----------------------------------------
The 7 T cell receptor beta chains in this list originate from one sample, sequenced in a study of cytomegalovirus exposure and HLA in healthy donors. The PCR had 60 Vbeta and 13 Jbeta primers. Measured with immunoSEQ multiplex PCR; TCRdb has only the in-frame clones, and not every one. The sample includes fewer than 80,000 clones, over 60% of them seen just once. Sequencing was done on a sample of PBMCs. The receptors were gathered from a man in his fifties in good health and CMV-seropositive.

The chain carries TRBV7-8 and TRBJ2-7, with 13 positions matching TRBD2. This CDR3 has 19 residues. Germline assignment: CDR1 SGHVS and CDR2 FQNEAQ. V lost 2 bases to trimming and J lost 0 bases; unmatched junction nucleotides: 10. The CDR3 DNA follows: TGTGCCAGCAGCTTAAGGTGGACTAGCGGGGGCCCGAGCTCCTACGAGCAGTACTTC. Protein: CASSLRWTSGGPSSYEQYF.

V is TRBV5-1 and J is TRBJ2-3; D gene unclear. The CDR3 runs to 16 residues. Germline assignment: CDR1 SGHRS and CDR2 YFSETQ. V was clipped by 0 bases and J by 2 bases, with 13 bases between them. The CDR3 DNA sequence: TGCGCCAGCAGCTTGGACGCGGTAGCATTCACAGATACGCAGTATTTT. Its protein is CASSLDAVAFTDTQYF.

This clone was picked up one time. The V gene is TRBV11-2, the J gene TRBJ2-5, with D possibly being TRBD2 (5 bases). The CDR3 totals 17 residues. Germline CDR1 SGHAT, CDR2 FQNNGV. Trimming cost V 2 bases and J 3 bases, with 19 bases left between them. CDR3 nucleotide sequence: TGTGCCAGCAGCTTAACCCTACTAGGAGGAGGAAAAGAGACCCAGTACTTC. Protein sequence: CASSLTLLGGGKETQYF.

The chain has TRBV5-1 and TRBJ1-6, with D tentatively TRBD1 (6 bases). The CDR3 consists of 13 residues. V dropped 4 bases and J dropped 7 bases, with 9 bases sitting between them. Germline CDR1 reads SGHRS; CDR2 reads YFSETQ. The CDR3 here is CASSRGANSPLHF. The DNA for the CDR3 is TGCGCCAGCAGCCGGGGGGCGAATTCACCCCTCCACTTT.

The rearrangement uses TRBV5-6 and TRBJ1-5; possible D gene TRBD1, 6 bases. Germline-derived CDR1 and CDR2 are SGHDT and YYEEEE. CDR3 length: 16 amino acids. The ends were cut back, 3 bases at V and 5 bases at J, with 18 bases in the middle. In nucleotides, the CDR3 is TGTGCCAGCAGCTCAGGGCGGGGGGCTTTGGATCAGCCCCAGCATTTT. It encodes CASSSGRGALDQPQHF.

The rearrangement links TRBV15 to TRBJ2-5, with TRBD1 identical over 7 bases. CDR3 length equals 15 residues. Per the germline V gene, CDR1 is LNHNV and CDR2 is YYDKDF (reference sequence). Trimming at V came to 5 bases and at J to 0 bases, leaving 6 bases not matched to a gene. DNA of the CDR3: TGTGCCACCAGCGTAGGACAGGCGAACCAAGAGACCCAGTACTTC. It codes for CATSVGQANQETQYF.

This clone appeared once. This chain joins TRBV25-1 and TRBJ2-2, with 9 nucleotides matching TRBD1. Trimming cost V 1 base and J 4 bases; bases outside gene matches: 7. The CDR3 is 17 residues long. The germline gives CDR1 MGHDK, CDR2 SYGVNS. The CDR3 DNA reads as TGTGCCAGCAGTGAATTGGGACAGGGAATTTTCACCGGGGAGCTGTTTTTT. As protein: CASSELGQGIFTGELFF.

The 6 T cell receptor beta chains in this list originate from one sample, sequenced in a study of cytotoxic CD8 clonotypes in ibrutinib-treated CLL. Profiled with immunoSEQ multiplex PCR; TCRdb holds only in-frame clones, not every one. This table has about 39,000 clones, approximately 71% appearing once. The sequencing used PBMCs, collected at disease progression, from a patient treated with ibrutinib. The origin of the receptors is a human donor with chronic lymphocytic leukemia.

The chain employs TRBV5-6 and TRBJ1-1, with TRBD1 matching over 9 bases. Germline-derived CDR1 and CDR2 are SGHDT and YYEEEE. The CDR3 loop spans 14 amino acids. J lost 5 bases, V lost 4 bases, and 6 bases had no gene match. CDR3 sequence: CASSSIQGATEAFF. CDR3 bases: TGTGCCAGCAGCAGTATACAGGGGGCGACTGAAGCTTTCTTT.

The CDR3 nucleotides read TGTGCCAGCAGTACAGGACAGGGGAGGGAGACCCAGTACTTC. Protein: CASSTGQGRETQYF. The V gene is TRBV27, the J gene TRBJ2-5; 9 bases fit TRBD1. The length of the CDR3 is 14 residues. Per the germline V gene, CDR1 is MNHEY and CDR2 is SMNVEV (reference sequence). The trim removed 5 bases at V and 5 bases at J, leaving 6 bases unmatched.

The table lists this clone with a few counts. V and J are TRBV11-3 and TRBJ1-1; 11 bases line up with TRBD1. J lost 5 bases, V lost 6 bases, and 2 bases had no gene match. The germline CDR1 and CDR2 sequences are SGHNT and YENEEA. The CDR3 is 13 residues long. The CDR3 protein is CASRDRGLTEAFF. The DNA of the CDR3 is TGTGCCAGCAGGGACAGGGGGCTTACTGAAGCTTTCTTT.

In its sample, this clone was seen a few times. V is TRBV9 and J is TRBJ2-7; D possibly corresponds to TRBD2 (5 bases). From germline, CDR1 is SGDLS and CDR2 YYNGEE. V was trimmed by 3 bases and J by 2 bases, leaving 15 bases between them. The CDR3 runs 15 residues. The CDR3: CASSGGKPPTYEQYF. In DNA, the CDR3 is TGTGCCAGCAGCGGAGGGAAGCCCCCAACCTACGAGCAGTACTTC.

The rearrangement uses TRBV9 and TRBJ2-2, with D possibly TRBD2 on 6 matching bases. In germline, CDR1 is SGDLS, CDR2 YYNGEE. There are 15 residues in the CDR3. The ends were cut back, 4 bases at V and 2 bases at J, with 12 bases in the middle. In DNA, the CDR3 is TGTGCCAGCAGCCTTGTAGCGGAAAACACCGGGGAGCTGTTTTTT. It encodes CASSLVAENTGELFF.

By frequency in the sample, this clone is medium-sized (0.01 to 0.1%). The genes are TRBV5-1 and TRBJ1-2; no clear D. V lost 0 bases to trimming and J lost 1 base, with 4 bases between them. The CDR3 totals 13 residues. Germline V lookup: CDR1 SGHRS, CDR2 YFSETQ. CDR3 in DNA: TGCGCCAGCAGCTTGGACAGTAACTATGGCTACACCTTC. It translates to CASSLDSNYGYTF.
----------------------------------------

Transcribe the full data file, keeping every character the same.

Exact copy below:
The 7 T cell receptor beta chains in this list originate from one sample, sequenced in a study of cytomegalovirus exposure and HLA in healthy donors. The PCR had 60 Vbeta and 13 Jbeta primers. Measured with immunoSEQ multiplex PCR; TCRdb has only the in-frame clones, and not every one. The sample includes fewer than 80,000 clones, over 60% of them seen just once. Sequencing was done on a sample of PBMCs. The receptors were gathered from a man in his fifties in good health and CMV-seropositive.

The chain carries TRBV7-8 and TRBJ2-7, with 13 positions matching TRBD2. This CDR3 has 19 residues. Germline assignment: CDR1 SGHVS and CDR2 FQNEAQ. V lost 2 bases to trimming and J lost 0 bases; unmatched junction nucleotides: 10. The CDR3 DNA follows: TGTGCCAGCAGCTTAAGGTGGACTAGCGGGGGCCCGAGCTCCTACGAGCAGTACTTC. Protein: CASSLRWTSGGPSSYEQYF.

V is TRBV5-1 and J is TRBJ2-3; D gene unclear. The CDR3 runs to 16 residues. Germline assignment: CDR1 SGHRS and CDR2 YFSETQ. V was clipped by 0 bases and J by 2 bases, with 13 bases between them. The CDR3 DNA sequence: TGCGCCAGCAGCTTGGACGCGGTAGCATTCACAGATACGCAGTATTTT. Its protein is CASSLDAVAFTDTQYF.

This clone was picked up one time. The V gene is TRBV11-2, the J gene TRBJ2-5, with D possibly being TRBD2 (5 bases). The CDR3 totals 17 residues. Germline CDR1 SGHAT, CDR2 FQNNGV. Trimming cost V 2 bases and J 3 bases, with 19 bases left between them. CDR3 nucleotide sequence: TGTGCCAGCAGCTTAACCCTACTAGGAGGAGGAAAAGAGACCCAGTACTTC. Protein sequence: CASSLTLLGGGKETQYF.

The chain has TRBV5-1 and TRBJ1-6, with D tentatively TRBD1 (6 bases). The CDR3 consists of 13 residues. V dropped 4 bases and J dropped 7 bases, with 9 bases sitting between them. Germline CDR1 reads SGHRS; CDR2 reads YFSETQ. The CDR3 here is CASSRGANSPLHF. The DNA for the CDR3 is TGCGCCAGCAGCCGGGGGGCGAATTCACCCCTCCACTTT.

The rearrangement uses TRBV5-6 and TRBJ1-5; possible D gene TRBD1, 6 bases. Germline-derived CDR1 and CDR2 are SGHDT and YYEEEE. CDR3 length: 16 amino acids. The ends were cut back, 3 bases at V and 5 bases at J, with 18 bases in the middle. In nucleotides, the CDR3 is TGTGCCAGCAGCTCAGGGCGGGGGGCTTTGGATCAGCCCCAGCATTTT. It encodes CASSSGRGALDQPQHF.

The rearrangement links TRBV15 to TRBJ2-5, with TRBD1 identical over 7 bases. CDR3 length equals 15 residues. Per the germline V gene, CDR1 is LNHNV and CDR2 is YYDKDF (reference sequence). Trimming at V came to 5 bases and at J to 0 bases, leaving 6 bases not matched to a gene. DNA of the CDR3: TGTGCCACCAGCGTAGGACAGGCGAACCAAGAGACCCAGTACTTC. It codes for CATSVGQANQETQYF.

This clone appeared once. This chain joins TRBV25-1 and TRBJ2-2, with 9 nucleotides matching TRBD1. Trimming cost V 1 base and J 4 bases; bases outside gene matches: 7. The CDR3 is 17 residues long. The germline gives CDR1 MGHDK, CDR2 SYGVNS. The CDR3 DNA reads as TGTGCCAGCAGTGAATTGGGACAGGGAATTTTCACCGGGGAGCTGTTTTTT. As protein: CASSELGQGIFTGELFF.

The 6 T cell receptor beta chains in this list originate from one sample, sequenced in a study of cytotoxic CD8 clonotypes in ibrutinib-treated CLL. Profiled with immunoSEQ multiplex PCR; TCRdb holds only in-frame clones, not every one. This table has about 39,000 clones, approximately 71% appearing once. The sequencing used PBMCs, collected at disease progression, from a patient treated with ibrutinib. The origin of the receptors is a human donor with chronic lymphocytic leukemia.

The chain employs TRBV5-6 and TRBJ1-1, with TRBD1 matching over 9 bases. Germline-derived CDR1 and CDR2 are SGHDT and YYEEEE. The CDR3 loop spans 14 amino acids. J lost 5 bases, V lost 4 bases, and 6 bases had no gene match. CDR3 sequence: CASSSIQGATEAFF. CDR3 bases: TGTGCCAGCAGCAGTATACAGGGGGCGACTGAAGCTTTCTTT.

The CDR3 nucleotides read TGTGCCAGCAGTACAGGACAGGGGAGGGAGACCCAGTACTTC. Protein: CASSTGQGRETQYF. The V gene is TRBV27, the J gene TRBJ2-5; 9 bases fit TRBD1. The length of the CDR3 is 14 residues. Per the germline V gene, CDR1 is MNHEY and CDR2 is SMNVEV (reference sequence). The trim removed 5 bases at V and 5 bases at J, leaving 6 bases unmatched.

The table lists this clone with a few counts. V and J are TRBV11-3 and TRBJ1-1; 11 bases line up with TRBD1. J lost 5 bases, V lost 6 bases, and 2 bases had no gene match. The germline CDR1 and CDR2 sequences are SGHNT and YENEEA. The CDR3 is 13 residues long. The CDR3 protein is CASRDRGLTEAFF. The DNA of the CDR3 is TGTGCCAGCAGGGACAGGGGGCTTACTGAAGCTTTCTTT.

In its sample, this clone was seen a few times. V is TRBV9 and J is TRBJ2-7; D possibly corresponds to TRBD2 (5 bases). From germline, CDR1 is SGDLS and CDR2 YYNGEE. V was trimmed by 3 bases and J by 2 bases, leaving 15 bases between them. The CDR3 runs 15 residues. The CDR3: CASSGGKPPTYEQYF. In DNA, the CDR3 is TGTGCCAGCAGCGGAGGGAAGCCCCCAACCTACGAGCAGTACTTC.

The rearrangement uses TRBV9 and TRBJ2-2, with D possibly TRBD2 on 6 matching bases. In germline, CDR1 is SGDLS, CDR2 YYNGEE. There are 15 residues in the CDR3. The ends were cut back, 4 bases at V and 2 bases at J, with 12 bases in the middle. In DNA, the CDR3 is TGTGCCAGCAGCCTTGTAGCGGAAAACACCGGGGAGCTGTTTTTT. It encodes CASSLVAENTGELFF.

By frequency in the sample, this clone is medium-sized (0.01 to 0.1%). The genes are TRBV5-1 and TRBJ1-2; no clear D. V lost 0 bases to trimming and J lost 1 base, with 4 bases between them. The CDR3 totals 13 residues. Germline V lookup: CDR1 SGHRS, CDR2 YFSETQ. CDR3 in DNA: TGCGCCAGCAGCTTGGACAGTAACTATGGCTACACCTTC. It translates to CASSLDSNYGYTF.